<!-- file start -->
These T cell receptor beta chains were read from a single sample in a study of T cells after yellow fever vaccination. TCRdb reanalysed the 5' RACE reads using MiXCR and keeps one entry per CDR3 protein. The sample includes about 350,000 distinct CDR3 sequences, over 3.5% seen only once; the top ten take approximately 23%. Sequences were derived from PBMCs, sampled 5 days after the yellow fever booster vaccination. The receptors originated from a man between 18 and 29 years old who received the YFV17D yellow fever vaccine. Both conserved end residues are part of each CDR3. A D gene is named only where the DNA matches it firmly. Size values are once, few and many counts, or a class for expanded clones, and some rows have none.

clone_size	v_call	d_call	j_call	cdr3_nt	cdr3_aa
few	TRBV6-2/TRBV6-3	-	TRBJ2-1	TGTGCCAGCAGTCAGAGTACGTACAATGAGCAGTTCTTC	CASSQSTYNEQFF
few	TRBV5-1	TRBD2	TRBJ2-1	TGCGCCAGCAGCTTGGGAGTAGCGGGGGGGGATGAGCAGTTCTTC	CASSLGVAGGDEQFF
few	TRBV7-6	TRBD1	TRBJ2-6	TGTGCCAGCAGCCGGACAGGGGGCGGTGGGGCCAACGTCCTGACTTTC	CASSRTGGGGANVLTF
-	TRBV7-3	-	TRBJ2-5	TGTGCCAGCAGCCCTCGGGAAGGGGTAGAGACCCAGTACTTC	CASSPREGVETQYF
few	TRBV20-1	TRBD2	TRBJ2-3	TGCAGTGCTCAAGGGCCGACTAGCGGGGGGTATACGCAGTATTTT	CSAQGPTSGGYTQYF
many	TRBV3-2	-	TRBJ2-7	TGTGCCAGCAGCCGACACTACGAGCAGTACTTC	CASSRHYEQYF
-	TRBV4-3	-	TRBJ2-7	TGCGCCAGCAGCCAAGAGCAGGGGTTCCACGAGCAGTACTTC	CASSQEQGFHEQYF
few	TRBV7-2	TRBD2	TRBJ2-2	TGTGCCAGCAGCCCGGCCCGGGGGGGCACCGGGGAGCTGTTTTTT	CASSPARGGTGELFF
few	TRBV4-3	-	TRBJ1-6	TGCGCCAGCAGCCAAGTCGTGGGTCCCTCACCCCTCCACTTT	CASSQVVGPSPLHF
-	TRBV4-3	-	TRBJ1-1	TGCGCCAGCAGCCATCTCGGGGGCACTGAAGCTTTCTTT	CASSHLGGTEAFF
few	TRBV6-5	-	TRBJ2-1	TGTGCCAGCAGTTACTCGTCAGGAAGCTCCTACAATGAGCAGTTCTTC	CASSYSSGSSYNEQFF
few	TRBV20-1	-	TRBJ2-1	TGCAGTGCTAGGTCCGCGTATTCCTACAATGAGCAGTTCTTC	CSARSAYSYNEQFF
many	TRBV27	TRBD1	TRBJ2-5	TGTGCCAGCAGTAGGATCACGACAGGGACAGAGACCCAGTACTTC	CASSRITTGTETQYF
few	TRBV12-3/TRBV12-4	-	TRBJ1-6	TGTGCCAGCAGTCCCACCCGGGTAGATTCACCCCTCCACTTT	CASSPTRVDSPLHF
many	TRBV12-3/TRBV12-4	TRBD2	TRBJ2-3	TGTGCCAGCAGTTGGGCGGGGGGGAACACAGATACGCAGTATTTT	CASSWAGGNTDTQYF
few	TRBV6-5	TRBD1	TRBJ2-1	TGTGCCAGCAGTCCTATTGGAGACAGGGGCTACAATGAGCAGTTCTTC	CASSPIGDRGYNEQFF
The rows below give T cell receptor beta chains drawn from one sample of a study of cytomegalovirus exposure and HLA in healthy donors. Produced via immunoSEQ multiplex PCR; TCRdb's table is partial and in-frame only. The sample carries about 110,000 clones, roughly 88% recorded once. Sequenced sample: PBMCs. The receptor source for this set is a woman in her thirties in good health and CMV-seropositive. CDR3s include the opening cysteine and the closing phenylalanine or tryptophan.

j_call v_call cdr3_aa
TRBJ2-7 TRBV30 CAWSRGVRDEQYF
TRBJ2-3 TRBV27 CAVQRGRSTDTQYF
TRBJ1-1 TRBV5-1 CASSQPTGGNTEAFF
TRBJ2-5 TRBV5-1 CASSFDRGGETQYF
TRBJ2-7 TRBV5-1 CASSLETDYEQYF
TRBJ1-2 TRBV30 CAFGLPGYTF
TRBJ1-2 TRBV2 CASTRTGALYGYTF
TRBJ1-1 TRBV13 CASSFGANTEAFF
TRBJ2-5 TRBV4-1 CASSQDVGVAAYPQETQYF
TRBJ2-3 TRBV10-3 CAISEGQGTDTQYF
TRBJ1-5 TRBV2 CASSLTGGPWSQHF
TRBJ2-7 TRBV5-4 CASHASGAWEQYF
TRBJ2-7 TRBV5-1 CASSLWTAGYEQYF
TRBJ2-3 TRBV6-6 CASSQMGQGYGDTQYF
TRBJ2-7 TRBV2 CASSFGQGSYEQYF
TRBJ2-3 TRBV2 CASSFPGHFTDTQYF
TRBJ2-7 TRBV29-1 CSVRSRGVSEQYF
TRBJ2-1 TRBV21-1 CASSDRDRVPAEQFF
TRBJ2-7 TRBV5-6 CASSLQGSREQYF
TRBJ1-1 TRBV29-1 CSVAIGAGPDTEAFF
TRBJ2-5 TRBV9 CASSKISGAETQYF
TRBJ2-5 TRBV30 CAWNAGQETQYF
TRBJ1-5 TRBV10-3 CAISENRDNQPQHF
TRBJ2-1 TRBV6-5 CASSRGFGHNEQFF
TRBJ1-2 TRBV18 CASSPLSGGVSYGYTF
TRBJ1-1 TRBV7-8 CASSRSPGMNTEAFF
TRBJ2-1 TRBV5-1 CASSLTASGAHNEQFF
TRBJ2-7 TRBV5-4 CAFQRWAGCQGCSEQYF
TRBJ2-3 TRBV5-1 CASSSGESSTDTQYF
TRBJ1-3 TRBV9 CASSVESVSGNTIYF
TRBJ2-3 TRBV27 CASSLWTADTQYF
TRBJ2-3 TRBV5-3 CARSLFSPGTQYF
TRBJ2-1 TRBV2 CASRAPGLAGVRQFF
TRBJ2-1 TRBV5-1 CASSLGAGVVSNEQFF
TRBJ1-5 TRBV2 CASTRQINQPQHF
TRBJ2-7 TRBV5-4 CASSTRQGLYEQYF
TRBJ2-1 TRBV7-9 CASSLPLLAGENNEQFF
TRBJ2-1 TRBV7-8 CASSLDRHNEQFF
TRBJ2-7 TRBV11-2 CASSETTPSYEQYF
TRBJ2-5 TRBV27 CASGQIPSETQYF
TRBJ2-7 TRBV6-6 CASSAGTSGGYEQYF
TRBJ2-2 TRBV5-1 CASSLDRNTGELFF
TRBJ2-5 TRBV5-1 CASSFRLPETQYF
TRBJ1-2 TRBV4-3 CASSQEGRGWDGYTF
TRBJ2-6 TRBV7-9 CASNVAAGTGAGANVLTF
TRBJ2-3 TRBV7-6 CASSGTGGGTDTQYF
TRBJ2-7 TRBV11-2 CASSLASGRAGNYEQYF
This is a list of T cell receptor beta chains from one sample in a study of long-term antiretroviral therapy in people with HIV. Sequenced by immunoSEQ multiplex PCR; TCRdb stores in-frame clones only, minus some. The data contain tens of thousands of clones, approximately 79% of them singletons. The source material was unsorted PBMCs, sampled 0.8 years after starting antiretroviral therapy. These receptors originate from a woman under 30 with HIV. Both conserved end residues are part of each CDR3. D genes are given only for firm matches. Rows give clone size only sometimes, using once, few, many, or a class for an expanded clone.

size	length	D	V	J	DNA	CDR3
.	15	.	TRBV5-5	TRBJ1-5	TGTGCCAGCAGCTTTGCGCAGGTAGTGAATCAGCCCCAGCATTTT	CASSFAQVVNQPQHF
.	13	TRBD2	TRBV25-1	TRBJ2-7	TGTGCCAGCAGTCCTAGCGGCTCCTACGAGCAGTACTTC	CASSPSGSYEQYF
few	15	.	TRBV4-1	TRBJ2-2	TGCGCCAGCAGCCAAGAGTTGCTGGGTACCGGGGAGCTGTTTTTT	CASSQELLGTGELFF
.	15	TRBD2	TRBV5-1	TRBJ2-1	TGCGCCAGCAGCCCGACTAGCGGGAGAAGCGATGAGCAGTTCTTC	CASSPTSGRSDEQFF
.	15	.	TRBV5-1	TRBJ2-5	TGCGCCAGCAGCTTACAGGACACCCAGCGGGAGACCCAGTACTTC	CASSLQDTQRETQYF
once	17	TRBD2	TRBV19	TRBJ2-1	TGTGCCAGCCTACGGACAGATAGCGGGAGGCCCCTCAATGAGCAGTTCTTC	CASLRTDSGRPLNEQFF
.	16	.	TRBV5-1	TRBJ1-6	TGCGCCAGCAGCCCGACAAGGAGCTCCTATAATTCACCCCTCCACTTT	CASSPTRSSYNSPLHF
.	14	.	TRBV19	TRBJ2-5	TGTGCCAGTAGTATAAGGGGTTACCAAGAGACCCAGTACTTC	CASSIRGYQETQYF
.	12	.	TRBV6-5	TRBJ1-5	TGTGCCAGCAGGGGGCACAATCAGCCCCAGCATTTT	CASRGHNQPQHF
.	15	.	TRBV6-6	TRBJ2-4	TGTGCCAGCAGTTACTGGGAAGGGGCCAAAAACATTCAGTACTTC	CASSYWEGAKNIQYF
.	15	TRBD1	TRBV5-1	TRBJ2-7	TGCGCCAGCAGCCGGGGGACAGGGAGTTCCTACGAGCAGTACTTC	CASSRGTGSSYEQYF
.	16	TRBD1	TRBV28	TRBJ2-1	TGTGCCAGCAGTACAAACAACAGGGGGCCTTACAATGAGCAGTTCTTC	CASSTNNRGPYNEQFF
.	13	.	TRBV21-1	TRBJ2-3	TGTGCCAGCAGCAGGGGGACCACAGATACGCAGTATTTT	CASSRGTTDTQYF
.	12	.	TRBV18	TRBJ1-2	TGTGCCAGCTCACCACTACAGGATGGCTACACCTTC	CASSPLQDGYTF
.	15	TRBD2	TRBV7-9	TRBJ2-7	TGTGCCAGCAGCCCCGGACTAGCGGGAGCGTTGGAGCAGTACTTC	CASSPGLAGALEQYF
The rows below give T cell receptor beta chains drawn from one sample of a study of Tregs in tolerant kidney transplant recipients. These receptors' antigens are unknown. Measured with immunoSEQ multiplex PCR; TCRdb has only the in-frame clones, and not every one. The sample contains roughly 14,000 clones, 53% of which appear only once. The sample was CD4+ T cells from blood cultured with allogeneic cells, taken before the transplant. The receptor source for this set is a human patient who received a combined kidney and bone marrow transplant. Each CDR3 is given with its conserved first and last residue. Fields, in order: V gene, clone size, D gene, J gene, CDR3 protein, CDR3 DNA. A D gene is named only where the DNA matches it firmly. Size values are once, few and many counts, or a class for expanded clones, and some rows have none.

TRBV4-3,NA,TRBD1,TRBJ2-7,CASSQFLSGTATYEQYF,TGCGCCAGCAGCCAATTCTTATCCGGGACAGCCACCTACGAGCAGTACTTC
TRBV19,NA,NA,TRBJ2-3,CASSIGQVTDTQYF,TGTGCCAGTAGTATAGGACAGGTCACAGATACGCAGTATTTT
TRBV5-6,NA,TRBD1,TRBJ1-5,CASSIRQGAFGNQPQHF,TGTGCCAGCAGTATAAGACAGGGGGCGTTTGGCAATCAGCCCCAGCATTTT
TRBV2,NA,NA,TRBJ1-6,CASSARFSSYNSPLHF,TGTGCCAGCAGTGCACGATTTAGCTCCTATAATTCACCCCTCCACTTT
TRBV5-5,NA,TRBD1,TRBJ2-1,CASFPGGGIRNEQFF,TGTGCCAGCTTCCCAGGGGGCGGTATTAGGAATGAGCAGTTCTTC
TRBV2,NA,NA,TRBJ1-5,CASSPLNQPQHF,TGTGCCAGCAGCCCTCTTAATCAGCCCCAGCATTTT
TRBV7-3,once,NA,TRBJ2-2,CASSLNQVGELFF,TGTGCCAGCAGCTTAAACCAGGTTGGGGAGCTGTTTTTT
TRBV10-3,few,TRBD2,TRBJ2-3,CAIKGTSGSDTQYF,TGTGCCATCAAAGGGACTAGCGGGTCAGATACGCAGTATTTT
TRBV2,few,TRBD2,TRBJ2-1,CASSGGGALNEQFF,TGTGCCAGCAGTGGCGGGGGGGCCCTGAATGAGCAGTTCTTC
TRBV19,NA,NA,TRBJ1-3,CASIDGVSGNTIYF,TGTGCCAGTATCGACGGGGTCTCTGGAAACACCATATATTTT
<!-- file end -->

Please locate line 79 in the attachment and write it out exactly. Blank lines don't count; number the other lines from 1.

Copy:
.	15	.	TRBV6-6	TRBJ2-4	TGTGCCAGCAGTTACTGGGAAGGGGCCAAAAACATTCAGTACTTC	CASSYWEGAKNIQYF